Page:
Looney's ‘special' heroics in Warriors-Kings worthy of award


SACRAMENTO – There will come a time, maybe soon, when the Warriors ought to consider a new award, one presented to the player who best represents the spirit of teamwork and selflessness.

For whom should it be named? Please. Kevon Looney.

Looney’s eight-year NBA career reads like an epic novel, rich with joy and misery and glory and agony. It’s very much a work in progress, but he is using this Warriors-Kings first-round playoff series to burnish his credentials as the Herculean protagonist.

While his teammates in Golden State’s classic lineup – Stephen Curry, Draymond Green, Klay Thompson and Andrew Wiggins – were painting pretty scoring statistics Wednesday night in a 123-116 victory in Game 5, each with at least 20 points, Looney was rolling up his sleeves and burying himself in the manual labor required to get them there.

“We’re going to ride our guys,” coach Steve Kerr said. “That’s our best lineup, our best two-way lineup. Loon just gets every rebound. So, when we give up spacing, we gain in offensive rebounding and defense.

“He just does all the stuff that coaches love. He sets screens and rebounds. He gets a rebound and he’s constantly looking to throw the ball back out to the open 3-point shooter. He never turns the ball over.”

Looney played 35 minutes, one short of his career high, and spent the evening passing and screening and gobbling rebounds like popcorn out of hand. He snagged 22. His teammates, all eight of them that appeared, combined for 21.

This after Looney pulled down 34 rebounds during wins in Game 3 (20 rebounds) and Game 4 (14). He joins Hall of Famers Wilt Chamberlain and Nate Thurmond as the only Warriors with multiple games of at least 20 rebounds in one playoff series.

“It’s special,” Curry said. “Those two names are in the rafters and for him to join any list with those two guys on there, it speaks to just how special of a player he is and what he’s become.”

Looney through five games has a 72-58 rebounding edge on Kings center Domantas Sabonis, who in a pregame ceremony received an award for . . . leading the NBA in rebounds this season.

“For this team, my job is really to rebound,” Looney said. “Sometimes, we go out there pretty small, especially when Draymond is not starting. I need to set a tone with physicality and rebounds. That’s really been the key to the games. Whenever we’re able to keep the rebounds pretty even and keep the possession battle even, we’ve got a great shot of winning.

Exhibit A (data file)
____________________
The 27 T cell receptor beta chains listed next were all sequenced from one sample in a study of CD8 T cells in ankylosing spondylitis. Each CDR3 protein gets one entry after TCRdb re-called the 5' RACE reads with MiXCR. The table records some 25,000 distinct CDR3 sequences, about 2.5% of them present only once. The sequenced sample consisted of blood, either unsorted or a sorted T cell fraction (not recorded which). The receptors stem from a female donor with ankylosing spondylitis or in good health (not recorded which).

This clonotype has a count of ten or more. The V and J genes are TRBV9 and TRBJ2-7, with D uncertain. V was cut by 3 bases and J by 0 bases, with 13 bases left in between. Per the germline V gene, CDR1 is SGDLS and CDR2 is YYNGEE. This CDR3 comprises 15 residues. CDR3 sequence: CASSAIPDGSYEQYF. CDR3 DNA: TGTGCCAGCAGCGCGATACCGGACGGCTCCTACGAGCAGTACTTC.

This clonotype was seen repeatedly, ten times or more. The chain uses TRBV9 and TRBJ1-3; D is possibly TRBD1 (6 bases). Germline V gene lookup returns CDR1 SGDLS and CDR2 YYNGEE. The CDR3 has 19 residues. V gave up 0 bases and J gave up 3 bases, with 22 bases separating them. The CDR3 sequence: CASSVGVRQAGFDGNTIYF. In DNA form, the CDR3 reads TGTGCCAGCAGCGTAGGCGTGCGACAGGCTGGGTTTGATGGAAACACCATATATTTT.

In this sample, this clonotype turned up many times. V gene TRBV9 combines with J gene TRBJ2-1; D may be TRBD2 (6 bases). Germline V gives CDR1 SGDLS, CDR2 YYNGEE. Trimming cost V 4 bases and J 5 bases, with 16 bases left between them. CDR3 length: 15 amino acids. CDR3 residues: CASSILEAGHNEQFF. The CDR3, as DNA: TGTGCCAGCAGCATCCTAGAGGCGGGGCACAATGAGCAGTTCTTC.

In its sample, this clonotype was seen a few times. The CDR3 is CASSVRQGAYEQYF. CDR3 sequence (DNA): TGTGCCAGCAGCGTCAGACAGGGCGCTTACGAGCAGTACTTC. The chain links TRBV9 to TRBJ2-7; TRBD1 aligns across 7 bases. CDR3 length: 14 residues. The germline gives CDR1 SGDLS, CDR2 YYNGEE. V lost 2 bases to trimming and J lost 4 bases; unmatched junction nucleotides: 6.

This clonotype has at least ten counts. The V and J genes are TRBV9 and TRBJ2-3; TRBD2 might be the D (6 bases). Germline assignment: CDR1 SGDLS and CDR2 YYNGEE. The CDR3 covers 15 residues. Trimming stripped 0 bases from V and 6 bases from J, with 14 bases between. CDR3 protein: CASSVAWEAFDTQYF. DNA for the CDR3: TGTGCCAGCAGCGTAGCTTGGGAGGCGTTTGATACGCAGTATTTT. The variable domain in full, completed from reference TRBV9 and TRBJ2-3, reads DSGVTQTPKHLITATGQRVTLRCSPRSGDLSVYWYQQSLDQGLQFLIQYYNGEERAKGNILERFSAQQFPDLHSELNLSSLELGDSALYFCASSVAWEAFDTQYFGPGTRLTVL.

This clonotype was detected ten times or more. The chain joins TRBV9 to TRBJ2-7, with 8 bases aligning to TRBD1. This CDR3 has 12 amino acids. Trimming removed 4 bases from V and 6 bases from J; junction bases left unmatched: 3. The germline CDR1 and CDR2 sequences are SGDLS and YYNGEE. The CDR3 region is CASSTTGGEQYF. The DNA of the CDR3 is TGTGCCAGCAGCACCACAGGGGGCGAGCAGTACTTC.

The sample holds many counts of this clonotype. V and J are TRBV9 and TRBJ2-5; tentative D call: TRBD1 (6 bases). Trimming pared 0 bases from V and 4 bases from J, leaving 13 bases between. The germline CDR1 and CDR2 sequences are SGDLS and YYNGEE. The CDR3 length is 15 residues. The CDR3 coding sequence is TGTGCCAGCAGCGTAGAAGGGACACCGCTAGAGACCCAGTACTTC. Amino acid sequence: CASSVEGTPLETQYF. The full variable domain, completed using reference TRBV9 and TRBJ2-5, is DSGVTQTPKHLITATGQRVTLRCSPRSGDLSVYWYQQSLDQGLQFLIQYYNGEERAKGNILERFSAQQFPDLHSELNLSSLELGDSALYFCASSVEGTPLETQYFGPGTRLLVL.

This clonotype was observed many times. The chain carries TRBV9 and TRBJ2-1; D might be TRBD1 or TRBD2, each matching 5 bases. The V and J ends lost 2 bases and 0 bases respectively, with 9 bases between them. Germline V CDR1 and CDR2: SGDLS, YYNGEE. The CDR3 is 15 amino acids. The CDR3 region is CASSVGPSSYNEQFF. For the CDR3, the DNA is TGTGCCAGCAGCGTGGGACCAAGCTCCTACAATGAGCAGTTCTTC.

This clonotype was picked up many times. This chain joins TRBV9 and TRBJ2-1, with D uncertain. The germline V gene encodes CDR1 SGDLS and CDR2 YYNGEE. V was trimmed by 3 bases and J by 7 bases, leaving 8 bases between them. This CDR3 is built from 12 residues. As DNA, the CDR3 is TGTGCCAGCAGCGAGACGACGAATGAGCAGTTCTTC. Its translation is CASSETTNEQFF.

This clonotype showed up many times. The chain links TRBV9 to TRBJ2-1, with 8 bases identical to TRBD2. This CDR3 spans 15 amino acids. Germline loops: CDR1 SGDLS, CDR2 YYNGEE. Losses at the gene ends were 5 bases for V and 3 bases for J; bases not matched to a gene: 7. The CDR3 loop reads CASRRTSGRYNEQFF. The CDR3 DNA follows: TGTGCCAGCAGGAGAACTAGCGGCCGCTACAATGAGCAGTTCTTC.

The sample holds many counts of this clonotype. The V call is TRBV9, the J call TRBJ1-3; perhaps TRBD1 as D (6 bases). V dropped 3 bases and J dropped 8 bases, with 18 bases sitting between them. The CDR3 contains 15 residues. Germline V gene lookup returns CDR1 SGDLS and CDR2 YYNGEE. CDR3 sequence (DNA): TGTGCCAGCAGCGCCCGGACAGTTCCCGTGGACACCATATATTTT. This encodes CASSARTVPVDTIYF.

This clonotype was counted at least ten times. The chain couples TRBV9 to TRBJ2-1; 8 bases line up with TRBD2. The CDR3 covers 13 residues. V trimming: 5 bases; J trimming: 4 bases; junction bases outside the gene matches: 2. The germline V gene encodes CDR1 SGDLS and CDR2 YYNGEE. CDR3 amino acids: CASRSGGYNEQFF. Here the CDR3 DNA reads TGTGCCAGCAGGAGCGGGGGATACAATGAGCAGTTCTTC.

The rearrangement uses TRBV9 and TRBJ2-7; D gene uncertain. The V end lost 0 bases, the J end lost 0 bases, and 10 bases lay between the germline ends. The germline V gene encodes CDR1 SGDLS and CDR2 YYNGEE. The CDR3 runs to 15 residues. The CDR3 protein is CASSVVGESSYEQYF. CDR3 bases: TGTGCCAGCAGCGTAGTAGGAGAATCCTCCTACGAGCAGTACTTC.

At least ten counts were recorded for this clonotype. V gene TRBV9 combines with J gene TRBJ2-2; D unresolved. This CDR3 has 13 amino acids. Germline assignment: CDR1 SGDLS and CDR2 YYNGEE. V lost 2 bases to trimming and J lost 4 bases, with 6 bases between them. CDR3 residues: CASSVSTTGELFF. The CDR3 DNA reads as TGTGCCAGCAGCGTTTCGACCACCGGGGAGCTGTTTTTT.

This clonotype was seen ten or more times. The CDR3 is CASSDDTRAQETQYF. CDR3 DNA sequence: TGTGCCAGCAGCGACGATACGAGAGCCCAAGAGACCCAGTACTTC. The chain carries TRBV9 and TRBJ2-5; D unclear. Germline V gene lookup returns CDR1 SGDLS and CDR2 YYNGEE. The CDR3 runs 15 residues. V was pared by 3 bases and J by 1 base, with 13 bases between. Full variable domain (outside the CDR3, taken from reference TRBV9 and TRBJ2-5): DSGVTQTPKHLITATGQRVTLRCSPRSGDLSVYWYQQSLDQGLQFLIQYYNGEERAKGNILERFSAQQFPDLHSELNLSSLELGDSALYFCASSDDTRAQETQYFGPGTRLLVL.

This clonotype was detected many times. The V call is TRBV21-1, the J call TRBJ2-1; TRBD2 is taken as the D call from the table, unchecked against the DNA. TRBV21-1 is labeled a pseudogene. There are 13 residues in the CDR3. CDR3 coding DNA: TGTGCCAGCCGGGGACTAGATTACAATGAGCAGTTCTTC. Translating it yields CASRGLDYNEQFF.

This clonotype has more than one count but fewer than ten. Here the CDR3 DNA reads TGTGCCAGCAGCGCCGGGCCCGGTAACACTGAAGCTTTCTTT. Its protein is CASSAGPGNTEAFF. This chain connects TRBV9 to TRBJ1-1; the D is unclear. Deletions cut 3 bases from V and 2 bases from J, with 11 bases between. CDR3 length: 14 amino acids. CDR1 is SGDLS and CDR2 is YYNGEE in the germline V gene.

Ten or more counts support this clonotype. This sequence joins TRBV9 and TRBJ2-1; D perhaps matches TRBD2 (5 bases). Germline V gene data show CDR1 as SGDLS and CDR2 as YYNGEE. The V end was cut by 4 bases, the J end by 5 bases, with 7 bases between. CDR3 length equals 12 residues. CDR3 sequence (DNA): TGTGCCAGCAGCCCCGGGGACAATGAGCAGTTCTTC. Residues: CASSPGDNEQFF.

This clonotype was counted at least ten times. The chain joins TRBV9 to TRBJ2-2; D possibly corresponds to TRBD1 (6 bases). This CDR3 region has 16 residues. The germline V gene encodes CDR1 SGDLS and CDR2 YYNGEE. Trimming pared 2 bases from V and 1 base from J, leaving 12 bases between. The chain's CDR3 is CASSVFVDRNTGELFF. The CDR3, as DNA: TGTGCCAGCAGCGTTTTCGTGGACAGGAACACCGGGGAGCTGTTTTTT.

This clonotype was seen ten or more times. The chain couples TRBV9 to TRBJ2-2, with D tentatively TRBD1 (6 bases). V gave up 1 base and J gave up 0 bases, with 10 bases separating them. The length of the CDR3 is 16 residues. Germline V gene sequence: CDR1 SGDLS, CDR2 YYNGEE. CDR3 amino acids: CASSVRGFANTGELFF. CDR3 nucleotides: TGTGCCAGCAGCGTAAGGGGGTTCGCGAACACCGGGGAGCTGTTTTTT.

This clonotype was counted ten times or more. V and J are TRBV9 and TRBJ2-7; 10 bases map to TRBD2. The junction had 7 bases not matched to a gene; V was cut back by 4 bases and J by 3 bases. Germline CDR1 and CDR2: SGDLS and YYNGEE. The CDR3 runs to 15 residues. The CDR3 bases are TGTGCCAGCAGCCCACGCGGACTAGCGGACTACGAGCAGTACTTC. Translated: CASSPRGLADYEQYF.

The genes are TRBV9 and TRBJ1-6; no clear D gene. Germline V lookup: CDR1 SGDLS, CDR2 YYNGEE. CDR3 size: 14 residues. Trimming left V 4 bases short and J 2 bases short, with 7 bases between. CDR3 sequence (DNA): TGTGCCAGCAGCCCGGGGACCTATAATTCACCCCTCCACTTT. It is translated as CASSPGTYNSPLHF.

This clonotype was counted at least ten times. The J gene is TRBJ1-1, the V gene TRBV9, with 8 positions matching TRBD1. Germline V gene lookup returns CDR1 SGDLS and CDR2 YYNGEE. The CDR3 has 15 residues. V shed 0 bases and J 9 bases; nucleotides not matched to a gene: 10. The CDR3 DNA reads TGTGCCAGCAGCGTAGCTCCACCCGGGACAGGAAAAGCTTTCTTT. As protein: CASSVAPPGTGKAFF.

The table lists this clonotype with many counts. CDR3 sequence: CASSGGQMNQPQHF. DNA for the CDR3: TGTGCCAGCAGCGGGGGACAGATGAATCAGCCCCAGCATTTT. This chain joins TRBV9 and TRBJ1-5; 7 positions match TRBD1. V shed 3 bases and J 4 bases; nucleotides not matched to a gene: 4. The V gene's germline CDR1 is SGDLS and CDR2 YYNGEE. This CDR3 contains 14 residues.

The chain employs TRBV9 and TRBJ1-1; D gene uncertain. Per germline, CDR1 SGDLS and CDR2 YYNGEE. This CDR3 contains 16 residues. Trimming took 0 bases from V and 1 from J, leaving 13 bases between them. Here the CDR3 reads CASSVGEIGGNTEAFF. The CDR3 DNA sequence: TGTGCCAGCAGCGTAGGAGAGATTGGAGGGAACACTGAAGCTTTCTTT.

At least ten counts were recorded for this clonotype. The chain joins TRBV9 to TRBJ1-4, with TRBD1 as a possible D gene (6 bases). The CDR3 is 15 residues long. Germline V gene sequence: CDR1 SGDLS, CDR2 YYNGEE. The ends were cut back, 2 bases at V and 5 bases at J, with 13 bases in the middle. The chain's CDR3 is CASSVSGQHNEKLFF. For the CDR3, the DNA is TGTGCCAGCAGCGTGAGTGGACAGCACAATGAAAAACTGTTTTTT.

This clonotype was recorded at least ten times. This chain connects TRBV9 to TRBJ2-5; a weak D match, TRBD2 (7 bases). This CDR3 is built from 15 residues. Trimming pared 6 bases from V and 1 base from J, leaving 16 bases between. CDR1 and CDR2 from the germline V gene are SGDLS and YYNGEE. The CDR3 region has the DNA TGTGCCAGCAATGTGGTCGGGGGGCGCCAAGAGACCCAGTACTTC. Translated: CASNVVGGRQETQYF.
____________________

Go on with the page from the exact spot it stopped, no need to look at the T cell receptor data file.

“For this series, I really want to try to set the tone and try to get every rebound, be greedy in that way. It helps our team.”

That’s the Looney attitude. Do whatever is needed to help the Warriors achieve their goals, all while knowing the accolades will land on his more celebrated teammates.

And yet, Looney in this series has been more than a rebounder. He has more assists, 25-22, than Sabonis, who was second among NBA centers, behind Denver’s Nikola Jokic, in that category.

“He just does all the stuff that coaches love,” Kerr said of Looney. “He sets screens and rebounds. He gets a rebound and he’s constantly looking to throw the ball back out to the open 3-point shooter. He never turns the ball over. He’s excellent defensively. He doesn’t look the part, but he can stay in front of guards, plays with great verticality and length.

“He’s a championship player. But this is who has been for three years now.”

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Looney’s medical folder is one of the thickest in league history, filled with career-threatening issues. Surgery on his right hip the summer before his rookie season, surgery on the left the following spring. He has been managing neuropathy since 2019, and underwent core muscle surgery in May 2020.

Yet, he’s out there when others might have given up. Surrender is not part of his makeup. He’s got a screen to set, teammates to help, credit to deflect and, of course, rebounds to grab.

It’s award-winning stuff, even if there is not yet an award to be given.

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